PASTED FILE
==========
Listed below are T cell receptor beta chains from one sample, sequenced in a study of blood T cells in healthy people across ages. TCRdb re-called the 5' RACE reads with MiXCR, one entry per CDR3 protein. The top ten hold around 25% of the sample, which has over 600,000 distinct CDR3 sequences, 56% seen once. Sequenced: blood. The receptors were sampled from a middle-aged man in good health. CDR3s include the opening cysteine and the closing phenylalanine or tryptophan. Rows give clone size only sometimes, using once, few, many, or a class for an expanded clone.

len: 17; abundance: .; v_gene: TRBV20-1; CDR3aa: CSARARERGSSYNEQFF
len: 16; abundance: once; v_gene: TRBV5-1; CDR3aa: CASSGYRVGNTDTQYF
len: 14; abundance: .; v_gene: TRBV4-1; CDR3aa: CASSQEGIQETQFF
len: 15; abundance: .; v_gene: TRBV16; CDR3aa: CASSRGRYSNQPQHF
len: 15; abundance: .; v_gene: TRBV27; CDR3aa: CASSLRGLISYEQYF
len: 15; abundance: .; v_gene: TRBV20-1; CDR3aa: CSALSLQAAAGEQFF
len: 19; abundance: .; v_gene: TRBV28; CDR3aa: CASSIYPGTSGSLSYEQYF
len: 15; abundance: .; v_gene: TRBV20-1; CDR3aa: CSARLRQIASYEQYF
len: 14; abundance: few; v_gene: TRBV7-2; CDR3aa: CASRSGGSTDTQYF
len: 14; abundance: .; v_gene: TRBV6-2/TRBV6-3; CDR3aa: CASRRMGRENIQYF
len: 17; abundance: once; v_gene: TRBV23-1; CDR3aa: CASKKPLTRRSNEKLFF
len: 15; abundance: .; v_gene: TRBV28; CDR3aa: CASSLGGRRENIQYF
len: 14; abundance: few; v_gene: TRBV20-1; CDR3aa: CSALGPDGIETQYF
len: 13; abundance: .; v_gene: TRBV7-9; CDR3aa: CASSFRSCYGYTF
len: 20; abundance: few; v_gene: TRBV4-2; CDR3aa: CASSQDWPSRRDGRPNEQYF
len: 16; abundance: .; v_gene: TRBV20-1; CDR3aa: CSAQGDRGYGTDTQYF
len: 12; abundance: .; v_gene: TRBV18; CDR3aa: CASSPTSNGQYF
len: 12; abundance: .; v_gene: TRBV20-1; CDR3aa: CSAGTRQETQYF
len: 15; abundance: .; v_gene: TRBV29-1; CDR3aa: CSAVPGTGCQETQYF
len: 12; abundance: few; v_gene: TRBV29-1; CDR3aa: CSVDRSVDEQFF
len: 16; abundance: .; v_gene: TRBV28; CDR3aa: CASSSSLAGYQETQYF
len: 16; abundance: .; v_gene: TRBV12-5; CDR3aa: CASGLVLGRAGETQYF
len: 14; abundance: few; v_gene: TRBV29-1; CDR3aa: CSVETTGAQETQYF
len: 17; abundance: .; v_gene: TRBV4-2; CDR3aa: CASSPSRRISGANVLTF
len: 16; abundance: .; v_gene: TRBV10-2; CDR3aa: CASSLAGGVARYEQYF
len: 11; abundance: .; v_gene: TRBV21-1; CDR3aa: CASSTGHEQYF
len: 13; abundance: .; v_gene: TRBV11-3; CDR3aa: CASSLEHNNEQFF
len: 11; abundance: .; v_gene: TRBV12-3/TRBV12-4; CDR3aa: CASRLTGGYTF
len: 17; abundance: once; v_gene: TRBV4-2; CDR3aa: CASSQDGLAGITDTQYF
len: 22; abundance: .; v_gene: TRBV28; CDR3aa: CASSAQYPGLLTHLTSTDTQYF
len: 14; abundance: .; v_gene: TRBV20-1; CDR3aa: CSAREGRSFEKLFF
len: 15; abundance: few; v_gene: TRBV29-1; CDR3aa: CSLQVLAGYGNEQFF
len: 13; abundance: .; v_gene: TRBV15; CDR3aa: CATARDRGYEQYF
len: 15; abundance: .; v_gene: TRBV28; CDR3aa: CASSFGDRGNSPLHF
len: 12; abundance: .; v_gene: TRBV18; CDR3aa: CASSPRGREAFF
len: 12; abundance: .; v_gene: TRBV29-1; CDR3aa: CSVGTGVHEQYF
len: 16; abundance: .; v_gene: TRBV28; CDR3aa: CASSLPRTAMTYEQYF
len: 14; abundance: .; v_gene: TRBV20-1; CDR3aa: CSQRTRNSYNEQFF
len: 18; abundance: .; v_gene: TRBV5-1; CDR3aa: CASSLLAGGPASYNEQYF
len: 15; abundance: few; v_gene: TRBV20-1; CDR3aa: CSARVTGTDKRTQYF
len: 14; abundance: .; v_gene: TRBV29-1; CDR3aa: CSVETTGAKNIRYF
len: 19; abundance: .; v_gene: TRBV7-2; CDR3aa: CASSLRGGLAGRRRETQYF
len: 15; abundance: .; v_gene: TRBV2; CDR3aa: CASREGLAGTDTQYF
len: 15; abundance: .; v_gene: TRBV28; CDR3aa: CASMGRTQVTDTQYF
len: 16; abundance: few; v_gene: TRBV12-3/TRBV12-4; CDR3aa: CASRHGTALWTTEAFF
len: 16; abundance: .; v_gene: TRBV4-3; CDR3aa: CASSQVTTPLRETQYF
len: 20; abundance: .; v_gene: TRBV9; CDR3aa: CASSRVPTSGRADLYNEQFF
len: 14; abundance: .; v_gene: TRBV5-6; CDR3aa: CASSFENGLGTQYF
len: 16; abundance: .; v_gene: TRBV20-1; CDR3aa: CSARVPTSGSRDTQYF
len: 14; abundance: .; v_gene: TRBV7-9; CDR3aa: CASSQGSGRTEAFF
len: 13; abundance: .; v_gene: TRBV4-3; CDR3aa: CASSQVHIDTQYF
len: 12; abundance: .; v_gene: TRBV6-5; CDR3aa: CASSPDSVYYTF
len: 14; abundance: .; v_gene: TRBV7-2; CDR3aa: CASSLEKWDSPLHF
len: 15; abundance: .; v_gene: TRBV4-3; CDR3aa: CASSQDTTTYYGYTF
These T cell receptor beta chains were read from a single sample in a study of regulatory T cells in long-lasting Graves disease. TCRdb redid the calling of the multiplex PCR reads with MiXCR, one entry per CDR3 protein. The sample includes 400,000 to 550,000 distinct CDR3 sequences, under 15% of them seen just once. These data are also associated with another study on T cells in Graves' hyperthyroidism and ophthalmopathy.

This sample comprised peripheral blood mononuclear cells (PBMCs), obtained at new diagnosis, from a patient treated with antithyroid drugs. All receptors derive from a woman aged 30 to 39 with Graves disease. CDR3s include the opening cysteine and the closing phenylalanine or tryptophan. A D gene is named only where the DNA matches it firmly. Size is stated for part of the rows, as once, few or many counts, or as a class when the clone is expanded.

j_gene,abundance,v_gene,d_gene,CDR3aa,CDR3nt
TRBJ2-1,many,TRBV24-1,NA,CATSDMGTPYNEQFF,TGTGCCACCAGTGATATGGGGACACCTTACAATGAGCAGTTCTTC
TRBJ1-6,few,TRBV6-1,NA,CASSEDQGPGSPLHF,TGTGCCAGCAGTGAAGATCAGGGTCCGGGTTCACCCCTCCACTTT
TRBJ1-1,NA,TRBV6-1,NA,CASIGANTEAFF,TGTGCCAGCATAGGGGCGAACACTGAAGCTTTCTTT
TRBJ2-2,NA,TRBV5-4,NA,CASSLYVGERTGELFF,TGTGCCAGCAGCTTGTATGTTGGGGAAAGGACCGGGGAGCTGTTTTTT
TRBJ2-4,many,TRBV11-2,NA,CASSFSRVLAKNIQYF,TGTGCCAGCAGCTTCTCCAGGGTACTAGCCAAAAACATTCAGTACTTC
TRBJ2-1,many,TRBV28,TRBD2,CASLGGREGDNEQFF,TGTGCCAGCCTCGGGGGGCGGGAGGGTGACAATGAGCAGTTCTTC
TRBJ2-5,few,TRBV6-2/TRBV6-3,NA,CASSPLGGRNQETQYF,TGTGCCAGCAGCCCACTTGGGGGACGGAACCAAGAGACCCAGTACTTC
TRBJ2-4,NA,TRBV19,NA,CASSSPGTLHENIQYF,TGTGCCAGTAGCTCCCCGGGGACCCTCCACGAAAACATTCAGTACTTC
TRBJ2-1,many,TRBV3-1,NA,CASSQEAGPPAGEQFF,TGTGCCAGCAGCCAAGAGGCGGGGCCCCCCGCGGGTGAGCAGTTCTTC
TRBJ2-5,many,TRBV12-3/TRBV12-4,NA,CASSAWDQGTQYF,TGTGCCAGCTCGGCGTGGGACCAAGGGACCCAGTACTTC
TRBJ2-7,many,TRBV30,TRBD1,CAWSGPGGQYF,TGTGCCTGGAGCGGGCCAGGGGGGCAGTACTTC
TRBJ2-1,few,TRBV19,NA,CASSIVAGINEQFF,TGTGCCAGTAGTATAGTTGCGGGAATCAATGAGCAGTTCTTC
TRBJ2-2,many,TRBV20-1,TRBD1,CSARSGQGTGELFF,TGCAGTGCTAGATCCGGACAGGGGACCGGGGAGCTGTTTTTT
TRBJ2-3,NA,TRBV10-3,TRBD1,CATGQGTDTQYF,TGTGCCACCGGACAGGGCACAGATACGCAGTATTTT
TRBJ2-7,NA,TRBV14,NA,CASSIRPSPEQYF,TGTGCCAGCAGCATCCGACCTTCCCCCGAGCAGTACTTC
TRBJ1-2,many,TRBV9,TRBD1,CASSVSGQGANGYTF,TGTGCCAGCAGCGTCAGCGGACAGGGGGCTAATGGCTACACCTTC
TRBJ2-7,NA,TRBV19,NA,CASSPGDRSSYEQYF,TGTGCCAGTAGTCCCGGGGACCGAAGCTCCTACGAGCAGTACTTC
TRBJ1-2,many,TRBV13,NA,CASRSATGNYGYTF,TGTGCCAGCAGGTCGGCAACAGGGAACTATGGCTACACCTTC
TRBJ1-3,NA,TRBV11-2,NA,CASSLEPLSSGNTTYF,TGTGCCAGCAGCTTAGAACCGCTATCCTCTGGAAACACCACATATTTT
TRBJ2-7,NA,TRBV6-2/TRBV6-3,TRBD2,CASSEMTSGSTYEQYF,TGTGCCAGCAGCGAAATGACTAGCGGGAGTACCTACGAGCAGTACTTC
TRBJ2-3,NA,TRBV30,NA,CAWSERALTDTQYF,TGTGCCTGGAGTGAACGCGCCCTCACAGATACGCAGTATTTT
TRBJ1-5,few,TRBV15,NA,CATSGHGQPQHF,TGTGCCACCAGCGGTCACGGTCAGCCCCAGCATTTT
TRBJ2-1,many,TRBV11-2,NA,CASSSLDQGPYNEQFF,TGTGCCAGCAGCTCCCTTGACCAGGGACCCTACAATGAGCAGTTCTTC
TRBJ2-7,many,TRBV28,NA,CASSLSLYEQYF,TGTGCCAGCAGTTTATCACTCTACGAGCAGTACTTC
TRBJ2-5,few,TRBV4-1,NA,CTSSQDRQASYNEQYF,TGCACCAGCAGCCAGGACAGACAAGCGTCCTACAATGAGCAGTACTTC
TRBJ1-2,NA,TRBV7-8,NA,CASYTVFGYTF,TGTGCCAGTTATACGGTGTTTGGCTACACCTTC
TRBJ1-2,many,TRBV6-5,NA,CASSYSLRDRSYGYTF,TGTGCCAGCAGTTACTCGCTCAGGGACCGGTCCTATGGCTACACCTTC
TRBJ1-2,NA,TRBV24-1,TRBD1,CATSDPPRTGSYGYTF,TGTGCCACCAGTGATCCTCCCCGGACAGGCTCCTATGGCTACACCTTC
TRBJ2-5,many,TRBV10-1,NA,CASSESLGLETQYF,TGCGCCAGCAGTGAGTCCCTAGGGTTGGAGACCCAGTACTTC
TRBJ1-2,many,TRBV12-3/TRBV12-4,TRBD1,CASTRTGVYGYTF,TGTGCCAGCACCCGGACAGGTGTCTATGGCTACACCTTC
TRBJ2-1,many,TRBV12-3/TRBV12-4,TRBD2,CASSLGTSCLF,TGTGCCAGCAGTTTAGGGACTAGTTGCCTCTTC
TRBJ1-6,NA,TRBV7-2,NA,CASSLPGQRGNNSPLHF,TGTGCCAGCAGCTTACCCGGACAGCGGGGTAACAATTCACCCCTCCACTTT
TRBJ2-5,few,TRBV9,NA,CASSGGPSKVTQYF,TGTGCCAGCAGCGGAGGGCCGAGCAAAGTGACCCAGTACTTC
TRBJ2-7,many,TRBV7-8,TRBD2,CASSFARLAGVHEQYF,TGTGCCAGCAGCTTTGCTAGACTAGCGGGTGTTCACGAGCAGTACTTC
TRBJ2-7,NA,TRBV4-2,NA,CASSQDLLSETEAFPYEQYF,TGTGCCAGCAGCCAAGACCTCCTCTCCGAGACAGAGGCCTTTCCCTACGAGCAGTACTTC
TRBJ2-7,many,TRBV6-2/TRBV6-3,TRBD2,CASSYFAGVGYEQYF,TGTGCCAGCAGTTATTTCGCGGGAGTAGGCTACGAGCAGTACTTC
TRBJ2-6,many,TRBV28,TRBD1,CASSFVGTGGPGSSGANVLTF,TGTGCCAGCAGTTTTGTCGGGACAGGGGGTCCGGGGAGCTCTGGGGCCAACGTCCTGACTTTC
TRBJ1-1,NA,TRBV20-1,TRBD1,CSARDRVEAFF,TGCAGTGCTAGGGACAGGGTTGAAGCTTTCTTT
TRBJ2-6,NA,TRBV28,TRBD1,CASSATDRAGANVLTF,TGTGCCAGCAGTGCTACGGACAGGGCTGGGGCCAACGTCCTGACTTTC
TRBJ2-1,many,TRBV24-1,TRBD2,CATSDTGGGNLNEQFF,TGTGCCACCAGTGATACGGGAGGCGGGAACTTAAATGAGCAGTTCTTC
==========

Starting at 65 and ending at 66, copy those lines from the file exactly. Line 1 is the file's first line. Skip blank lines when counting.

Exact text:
TRBJ2-5,few,TRBV6-2/TRBV6-3,NA,CASSPLGGRNQETQYF,TGTGCCAGCAGCCCACTTGGGGGACGGAACCAAGAGACCCAGTACTTC
TRBJ2-4,NA,TRBV19,NA,CASSSPGTLHENIQYF,TGTGCCAGTAGCTCCCCGGGGACCCTCCACGAAAACATTCAGTACTTC